A year after starting the role, a new retail CMO was frustrated. The job description discussed in the courtship didn’t match the reality:
“To his surprise, his role was limited mostly to marketing communications, including advertising and social media. He had no responsibility for (and limited influence over) product launches, pricing, and store openings. The problem, he told us, wasn’t that his skills prevented him from meeting the company’s goals; it was that the job was so poorly designed – and there was such a mismatch between the CMO’s authority and the CEO’s expectations – that it would be difficult for anyone to succeed in it. Soon after he spoke with us, the CMO left the company.”
That’s how Kimberly Whitler and Neil Morgan opened their Harvard Business Review article – Why CMOs Never Last. At this point, the article is a little more than a year old, but it struck a nerve with many in marketing because it was evidence of the troubled relationship the CMO has with the CEO.
The 1P of Marketing?
Although that evidence was anecdotal, there is data to support it. I noticed some as I was reviewing the data from the latest survey of CMOs out of Duke. Here’s an example from page 57 (pictured nearby):
- 72% of CMOs say they have a leading role in promotion;
- 34% of CMOs say they have a leading role in new products;
- 31% of CMOs say they have a leading role in pricing; and
- 25% of CMOs say they have a leading role in market selection.
Those statistics track closely to the 4Ps of Marketing – product, price, place and promotion. The 4Ps is the classic construct that articulates the four traditional levers available to drive growth. As the name implies, these levers have customarily been reserved for marketing to pull, but that’s clearly changing, as there is greater emphasis is on promotion.
Is Marketing Getting Broader or Deeper?
That survey also concluded the role of marketing has broadened in the last five years. Indeed, the senior marketers that took the survey said as much. It seems true because the list of duties added to the marketing role are growing longer and now count data, analytics, technology and customer experience, among many others.
Still, the data on page 57 tells a different story. It says that two-thirds of marketing shops have a leadership role in just one function: promotion. One could argue many of roles perceived as broadening of marketing, actually provide more depth to the classic pillar of promotion.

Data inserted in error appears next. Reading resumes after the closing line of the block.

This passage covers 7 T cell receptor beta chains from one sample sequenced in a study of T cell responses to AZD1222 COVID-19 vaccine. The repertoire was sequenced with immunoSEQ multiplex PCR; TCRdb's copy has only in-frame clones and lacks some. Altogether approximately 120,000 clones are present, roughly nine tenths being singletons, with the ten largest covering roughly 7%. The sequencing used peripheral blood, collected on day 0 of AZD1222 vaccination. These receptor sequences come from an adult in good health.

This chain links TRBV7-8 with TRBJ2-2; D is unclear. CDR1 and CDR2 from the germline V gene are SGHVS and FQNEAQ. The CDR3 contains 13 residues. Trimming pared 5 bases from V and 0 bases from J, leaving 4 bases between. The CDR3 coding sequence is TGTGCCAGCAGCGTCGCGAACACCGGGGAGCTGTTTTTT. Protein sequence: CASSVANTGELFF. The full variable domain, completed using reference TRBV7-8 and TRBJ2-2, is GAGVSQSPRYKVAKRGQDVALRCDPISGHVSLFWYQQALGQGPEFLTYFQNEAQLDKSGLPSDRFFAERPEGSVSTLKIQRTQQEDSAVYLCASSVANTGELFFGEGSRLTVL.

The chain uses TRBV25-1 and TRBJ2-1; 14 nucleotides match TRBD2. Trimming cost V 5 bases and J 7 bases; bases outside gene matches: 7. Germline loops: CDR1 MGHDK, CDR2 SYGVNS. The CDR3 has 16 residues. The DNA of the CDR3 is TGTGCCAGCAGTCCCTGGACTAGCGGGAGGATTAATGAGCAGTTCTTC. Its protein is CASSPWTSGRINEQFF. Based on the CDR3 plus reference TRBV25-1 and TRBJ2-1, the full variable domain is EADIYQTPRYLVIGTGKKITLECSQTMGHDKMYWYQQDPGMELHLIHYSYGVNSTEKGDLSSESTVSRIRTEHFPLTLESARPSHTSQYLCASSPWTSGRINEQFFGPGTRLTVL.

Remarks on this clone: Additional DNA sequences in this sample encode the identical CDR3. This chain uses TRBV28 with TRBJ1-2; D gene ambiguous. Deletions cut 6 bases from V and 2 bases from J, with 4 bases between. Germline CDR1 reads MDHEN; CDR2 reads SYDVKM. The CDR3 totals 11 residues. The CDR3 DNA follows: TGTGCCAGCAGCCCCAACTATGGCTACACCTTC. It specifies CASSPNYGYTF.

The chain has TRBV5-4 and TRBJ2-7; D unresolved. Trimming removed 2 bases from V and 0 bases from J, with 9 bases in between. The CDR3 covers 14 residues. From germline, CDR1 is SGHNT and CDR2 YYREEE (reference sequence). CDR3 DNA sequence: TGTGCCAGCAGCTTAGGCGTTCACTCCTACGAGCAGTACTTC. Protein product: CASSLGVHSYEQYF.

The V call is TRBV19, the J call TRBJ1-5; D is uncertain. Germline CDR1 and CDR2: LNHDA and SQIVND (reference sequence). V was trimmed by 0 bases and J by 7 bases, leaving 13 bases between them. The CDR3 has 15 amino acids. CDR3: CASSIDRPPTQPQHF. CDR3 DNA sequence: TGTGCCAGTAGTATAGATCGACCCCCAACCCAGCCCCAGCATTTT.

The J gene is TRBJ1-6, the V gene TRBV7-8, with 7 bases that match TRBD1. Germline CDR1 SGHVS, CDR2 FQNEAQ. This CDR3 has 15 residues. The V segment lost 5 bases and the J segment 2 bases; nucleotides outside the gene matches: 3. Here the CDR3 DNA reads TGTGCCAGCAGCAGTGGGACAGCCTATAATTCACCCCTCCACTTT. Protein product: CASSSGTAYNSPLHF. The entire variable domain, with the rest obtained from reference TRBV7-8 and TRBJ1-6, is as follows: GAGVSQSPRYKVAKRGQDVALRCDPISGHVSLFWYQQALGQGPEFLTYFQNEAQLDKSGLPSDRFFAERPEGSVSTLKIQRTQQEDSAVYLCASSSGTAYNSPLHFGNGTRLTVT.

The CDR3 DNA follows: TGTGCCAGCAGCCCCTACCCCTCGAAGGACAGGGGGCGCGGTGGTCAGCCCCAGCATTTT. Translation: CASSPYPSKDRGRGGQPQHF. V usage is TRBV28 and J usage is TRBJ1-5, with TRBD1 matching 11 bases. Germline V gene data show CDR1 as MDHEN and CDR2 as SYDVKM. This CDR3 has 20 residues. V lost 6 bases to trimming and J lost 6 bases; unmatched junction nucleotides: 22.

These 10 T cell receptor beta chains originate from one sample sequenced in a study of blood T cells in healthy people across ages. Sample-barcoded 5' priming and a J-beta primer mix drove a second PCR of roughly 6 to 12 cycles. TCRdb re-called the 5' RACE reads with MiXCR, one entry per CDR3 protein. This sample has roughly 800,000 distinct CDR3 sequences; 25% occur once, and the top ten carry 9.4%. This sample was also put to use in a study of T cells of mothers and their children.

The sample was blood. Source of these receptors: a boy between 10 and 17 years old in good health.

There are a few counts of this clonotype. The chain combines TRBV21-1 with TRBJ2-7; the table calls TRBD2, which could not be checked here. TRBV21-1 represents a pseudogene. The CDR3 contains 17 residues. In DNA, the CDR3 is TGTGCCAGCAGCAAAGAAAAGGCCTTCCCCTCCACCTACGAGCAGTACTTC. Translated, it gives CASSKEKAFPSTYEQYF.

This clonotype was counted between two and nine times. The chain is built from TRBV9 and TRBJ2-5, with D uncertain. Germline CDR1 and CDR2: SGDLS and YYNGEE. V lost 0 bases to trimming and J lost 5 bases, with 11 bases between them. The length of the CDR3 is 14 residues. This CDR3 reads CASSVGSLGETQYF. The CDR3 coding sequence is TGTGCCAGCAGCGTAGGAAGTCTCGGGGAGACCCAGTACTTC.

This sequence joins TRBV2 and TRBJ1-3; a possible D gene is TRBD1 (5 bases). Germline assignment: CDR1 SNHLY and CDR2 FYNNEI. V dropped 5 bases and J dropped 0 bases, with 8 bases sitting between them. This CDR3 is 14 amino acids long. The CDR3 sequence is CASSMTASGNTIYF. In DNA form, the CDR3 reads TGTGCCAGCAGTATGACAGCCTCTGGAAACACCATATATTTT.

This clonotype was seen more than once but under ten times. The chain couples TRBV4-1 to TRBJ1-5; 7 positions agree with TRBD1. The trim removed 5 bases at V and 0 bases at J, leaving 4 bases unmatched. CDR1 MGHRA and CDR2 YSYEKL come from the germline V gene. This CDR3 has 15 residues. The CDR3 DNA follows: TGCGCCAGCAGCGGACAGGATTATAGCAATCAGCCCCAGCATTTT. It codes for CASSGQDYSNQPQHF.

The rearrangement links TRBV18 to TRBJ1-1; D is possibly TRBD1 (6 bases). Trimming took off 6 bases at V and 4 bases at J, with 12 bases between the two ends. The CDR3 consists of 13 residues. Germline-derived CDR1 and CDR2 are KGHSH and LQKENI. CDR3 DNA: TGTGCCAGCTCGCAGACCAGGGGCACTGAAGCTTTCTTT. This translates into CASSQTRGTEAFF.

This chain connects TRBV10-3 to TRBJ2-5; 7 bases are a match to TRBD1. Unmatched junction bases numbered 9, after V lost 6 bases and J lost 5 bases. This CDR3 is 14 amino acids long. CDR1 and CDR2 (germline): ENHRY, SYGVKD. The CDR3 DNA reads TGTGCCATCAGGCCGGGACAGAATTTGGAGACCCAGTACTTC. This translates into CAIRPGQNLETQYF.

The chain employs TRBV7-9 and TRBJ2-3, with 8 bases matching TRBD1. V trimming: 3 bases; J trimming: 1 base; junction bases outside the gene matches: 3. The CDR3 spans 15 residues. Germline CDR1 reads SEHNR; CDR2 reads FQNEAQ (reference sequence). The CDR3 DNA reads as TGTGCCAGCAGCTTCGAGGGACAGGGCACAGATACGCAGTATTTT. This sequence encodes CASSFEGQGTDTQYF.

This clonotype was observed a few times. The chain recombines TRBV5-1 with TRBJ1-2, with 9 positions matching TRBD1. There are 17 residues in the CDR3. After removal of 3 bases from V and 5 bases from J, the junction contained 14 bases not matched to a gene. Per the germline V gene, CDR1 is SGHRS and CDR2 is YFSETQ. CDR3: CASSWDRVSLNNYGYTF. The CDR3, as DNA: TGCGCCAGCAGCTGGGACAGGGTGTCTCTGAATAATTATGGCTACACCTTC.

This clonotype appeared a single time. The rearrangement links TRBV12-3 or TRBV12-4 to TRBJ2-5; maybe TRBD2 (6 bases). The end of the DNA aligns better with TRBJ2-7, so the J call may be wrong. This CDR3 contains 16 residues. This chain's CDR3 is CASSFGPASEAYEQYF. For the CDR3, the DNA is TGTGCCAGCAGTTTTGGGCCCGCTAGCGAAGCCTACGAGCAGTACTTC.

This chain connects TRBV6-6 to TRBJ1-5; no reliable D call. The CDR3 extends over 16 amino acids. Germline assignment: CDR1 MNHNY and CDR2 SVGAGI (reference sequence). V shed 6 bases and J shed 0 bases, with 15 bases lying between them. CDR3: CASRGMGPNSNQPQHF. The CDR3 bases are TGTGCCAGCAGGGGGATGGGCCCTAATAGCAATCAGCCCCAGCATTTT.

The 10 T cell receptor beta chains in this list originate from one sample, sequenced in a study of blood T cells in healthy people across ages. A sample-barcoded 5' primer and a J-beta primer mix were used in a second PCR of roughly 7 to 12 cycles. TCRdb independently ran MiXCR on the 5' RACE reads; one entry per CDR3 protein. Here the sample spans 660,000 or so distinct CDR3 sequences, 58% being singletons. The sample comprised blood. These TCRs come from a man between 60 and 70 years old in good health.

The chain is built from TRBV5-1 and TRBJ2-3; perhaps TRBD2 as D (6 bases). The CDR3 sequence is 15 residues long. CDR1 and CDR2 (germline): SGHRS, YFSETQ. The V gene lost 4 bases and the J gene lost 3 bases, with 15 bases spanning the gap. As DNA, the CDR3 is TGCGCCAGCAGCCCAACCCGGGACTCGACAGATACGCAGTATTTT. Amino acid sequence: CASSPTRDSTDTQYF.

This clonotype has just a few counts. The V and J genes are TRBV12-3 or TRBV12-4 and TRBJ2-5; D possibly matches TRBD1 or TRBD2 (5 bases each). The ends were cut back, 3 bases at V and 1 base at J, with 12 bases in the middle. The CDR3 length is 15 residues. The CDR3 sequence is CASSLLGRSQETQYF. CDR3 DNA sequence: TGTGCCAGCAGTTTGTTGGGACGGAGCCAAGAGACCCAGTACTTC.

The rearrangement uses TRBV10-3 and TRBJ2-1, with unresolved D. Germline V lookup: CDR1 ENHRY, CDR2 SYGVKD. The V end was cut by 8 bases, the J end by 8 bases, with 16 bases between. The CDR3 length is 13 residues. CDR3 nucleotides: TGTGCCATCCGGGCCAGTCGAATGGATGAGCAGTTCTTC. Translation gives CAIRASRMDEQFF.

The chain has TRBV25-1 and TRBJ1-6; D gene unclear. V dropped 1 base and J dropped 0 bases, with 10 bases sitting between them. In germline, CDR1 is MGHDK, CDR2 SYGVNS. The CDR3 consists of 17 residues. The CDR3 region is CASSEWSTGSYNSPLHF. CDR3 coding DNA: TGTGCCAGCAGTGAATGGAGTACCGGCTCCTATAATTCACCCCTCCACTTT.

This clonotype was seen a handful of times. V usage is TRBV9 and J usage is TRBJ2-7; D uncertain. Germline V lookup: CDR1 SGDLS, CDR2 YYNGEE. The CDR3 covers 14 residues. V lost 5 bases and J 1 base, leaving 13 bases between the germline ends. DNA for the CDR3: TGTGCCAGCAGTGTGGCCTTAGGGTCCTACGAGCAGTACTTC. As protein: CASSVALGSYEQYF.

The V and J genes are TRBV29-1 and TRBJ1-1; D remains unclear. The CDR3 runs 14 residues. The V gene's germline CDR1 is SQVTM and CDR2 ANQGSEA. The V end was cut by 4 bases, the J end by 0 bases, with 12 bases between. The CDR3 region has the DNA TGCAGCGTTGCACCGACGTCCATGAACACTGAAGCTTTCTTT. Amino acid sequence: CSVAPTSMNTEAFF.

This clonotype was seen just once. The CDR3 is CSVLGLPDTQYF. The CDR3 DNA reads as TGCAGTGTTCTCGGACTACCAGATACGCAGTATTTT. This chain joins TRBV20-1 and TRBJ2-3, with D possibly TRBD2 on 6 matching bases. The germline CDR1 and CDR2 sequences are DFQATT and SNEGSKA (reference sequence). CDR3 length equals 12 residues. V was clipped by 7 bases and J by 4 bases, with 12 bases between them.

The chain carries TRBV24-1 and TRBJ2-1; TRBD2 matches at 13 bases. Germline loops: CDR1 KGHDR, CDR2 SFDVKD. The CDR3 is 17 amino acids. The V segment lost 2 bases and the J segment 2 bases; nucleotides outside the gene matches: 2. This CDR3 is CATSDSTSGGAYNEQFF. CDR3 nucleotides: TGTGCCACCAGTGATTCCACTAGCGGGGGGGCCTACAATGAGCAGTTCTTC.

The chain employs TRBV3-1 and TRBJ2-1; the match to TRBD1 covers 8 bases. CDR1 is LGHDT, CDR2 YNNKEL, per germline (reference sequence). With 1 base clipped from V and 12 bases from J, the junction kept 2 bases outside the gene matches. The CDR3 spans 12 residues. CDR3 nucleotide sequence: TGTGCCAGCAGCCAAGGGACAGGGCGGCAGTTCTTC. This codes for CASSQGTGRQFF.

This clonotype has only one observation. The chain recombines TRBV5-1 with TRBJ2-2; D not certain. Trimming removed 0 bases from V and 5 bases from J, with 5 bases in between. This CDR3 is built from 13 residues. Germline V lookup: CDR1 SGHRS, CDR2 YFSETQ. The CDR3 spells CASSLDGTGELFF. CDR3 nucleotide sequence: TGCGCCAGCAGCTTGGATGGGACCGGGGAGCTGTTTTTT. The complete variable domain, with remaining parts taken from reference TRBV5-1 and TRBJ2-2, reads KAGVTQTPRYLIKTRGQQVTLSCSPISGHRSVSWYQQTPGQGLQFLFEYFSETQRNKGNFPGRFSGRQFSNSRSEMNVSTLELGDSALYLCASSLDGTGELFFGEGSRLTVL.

The data? It’s for targeting – that’s promotion. The analytics? It provides feedback to tighten the message – that’s promotion. The technology? It’s all largely for message dissemination – that’s promotion.
This depth has come at the expense of width, where most senior marketers have acquiesced on product, pricing and place. It’s a testament to just how much marketing has changed.
The sophistication we’ve seen added to promotion is also true of the other 3Ps. For example, in B2B technology businesses, there is so much complexity, it’s a necessity to carve out specialization in product management. You’ll find similar examples in pricing and place, whether that’s a choice in vertical target markets or the location of a new storefront. Everything is more involved today, and so depth is essential.
Where I think we go wrong is we get so deep and so focused, we lose situational awareness. Marketing shops clearly need to develop deep expertise in modern digital promotion, while also keeping an eye on the classic principles. Product, place and price, all pose constraints and limitations to promotion, so marketing has a vested interest in staying involved in the strategy upstream.
If you enjoyed this post, you might also like:
Marketing without Authority is Marketing without Accountability
Photo credit: Unsplash